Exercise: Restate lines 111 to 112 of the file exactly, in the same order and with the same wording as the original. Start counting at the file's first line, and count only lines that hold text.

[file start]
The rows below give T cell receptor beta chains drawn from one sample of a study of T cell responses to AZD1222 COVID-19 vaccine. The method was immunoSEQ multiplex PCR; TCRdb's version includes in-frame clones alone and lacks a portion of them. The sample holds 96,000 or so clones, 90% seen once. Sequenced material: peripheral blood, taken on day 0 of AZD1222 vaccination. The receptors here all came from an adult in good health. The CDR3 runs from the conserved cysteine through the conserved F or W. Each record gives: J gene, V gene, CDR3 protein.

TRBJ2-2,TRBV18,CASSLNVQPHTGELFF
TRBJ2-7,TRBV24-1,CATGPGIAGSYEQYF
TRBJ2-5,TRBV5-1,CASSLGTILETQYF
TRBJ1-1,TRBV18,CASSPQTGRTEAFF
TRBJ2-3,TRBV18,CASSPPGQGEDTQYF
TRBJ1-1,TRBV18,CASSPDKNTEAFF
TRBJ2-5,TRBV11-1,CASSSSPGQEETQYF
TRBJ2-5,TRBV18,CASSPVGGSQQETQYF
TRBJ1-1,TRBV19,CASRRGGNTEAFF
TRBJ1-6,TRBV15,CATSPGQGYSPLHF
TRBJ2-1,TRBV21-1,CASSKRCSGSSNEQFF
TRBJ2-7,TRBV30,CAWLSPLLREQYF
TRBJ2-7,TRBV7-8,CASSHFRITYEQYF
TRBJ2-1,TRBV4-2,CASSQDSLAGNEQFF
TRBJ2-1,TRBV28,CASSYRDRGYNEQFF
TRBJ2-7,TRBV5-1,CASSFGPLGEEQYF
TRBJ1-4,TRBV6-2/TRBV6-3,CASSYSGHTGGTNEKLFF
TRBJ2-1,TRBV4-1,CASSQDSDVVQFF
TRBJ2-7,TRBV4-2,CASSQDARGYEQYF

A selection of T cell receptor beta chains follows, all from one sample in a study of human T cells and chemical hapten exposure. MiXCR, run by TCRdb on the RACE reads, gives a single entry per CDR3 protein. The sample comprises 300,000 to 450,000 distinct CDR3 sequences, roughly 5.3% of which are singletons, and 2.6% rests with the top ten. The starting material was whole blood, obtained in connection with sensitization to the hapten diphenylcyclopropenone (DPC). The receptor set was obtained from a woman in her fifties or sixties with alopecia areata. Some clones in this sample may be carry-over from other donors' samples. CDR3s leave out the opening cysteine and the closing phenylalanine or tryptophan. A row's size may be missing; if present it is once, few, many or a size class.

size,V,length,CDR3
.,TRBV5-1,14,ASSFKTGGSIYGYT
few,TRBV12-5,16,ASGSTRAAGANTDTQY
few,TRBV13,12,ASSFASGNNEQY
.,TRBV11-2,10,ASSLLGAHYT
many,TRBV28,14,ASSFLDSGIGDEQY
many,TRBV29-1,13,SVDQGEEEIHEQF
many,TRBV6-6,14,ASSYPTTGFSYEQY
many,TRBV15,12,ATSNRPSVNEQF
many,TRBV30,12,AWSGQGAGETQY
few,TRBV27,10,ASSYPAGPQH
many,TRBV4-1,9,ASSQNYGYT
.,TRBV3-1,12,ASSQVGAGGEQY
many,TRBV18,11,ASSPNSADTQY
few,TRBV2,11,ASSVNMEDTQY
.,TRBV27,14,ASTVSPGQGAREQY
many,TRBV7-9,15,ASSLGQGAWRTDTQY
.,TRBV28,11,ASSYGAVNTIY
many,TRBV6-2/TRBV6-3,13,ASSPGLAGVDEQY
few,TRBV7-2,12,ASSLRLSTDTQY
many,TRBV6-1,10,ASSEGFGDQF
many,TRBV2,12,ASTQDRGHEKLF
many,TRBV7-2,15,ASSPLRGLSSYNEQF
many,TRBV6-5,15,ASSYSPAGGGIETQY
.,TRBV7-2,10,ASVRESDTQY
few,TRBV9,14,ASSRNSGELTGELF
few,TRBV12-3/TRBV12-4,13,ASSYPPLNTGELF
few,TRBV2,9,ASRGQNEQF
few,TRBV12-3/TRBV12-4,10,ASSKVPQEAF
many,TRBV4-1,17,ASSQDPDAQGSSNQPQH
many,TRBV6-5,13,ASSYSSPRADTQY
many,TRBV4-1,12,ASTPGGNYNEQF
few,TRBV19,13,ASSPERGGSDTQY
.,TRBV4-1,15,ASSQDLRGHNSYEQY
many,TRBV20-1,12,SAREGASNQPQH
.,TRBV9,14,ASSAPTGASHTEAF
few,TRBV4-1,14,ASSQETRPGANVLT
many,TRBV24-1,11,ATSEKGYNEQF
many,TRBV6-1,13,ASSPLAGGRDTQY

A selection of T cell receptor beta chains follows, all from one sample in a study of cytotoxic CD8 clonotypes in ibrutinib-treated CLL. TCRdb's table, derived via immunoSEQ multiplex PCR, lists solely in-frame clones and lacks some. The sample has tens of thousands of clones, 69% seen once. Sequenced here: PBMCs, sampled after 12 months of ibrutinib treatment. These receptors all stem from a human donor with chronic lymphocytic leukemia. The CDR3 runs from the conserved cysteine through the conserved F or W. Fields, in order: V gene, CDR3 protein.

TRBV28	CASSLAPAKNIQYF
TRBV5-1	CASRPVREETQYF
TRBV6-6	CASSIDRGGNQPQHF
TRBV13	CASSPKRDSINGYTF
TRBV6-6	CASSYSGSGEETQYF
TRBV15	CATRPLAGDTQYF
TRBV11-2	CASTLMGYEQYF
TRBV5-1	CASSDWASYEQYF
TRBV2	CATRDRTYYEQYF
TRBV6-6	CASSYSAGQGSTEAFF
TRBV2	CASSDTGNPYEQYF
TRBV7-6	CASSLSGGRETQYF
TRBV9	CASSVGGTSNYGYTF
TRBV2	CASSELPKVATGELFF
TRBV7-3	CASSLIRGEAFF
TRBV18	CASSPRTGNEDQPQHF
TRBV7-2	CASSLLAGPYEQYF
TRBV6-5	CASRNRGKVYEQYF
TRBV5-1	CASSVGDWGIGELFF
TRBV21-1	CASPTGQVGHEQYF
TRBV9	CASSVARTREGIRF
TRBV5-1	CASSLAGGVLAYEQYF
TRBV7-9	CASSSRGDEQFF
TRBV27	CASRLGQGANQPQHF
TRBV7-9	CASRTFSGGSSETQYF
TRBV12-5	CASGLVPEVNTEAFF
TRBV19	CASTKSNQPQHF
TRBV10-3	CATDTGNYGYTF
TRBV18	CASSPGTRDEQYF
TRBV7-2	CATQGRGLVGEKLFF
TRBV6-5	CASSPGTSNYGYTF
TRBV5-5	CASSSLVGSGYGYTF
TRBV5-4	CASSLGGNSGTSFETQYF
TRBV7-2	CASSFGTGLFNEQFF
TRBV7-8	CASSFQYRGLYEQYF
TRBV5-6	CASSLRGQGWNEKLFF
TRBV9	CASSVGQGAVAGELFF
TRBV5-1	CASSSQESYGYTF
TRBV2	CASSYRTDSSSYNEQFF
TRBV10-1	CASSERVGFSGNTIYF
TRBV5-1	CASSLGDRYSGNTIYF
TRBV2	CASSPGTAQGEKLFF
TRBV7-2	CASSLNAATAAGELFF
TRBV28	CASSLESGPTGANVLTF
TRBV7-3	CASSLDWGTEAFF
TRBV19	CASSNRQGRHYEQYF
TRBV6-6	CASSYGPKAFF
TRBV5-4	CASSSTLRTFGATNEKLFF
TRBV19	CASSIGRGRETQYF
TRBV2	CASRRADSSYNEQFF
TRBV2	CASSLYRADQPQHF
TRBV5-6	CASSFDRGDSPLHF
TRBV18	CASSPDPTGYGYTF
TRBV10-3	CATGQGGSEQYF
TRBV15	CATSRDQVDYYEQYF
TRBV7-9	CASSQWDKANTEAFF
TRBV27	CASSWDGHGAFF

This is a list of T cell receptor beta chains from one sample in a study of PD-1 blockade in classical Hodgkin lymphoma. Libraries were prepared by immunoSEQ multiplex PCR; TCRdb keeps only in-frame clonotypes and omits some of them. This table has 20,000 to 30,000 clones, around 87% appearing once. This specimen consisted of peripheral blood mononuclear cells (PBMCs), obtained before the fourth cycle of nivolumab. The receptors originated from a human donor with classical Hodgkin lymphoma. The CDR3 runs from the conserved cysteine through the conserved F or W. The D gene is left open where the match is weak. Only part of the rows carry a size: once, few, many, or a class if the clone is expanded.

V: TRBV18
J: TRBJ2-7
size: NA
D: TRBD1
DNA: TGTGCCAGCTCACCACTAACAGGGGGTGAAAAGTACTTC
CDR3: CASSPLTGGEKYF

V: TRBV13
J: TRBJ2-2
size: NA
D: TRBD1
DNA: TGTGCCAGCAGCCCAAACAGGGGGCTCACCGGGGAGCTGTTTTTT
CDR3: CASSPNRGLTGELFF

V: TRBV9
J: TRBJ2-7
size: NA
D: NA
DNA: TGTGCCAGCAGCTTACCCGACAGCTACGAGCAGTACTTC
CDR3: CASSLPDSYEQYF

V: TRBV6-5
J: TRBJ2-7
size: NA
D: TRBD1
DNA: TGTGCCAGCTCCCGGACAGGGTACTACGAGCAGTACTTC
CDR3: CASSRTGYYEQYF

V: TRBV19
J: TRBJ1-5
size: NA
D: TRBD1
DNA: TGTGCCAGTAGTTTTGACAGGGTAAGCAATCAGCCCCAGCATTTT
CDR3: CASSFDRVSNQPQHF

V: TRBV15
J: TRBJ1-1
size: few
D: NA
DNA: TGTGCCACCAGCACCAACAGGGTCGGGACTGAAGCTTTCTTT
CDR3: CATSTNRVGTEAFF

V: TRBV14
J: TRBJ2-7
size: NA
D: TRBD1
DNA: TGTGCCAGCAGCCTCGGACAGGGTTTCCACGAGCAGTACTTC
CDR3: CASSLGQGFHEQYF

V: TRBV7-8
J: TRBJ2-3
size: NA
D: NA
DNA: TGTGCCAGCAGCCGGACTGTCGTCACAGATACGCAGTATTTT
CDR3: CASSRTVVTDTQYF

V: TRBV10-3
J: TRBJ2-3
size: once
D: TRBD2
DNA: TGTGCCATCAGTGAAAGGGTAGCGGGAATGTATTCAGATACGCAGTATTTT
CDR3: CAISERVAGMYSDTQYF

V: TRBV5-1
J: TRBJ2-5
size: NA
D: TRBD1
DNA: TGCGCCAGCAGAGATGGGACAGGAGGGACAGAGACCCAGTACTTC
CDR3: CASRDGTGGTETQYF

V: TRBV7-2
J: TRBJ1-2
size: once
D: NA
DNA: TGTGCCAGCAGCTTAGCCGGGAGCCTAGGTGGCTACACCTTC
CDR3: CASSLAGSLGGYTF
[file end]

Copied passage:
TRBV2	CASRRADSSYNEQFF
TRBV2	CASSLYRADQPQHF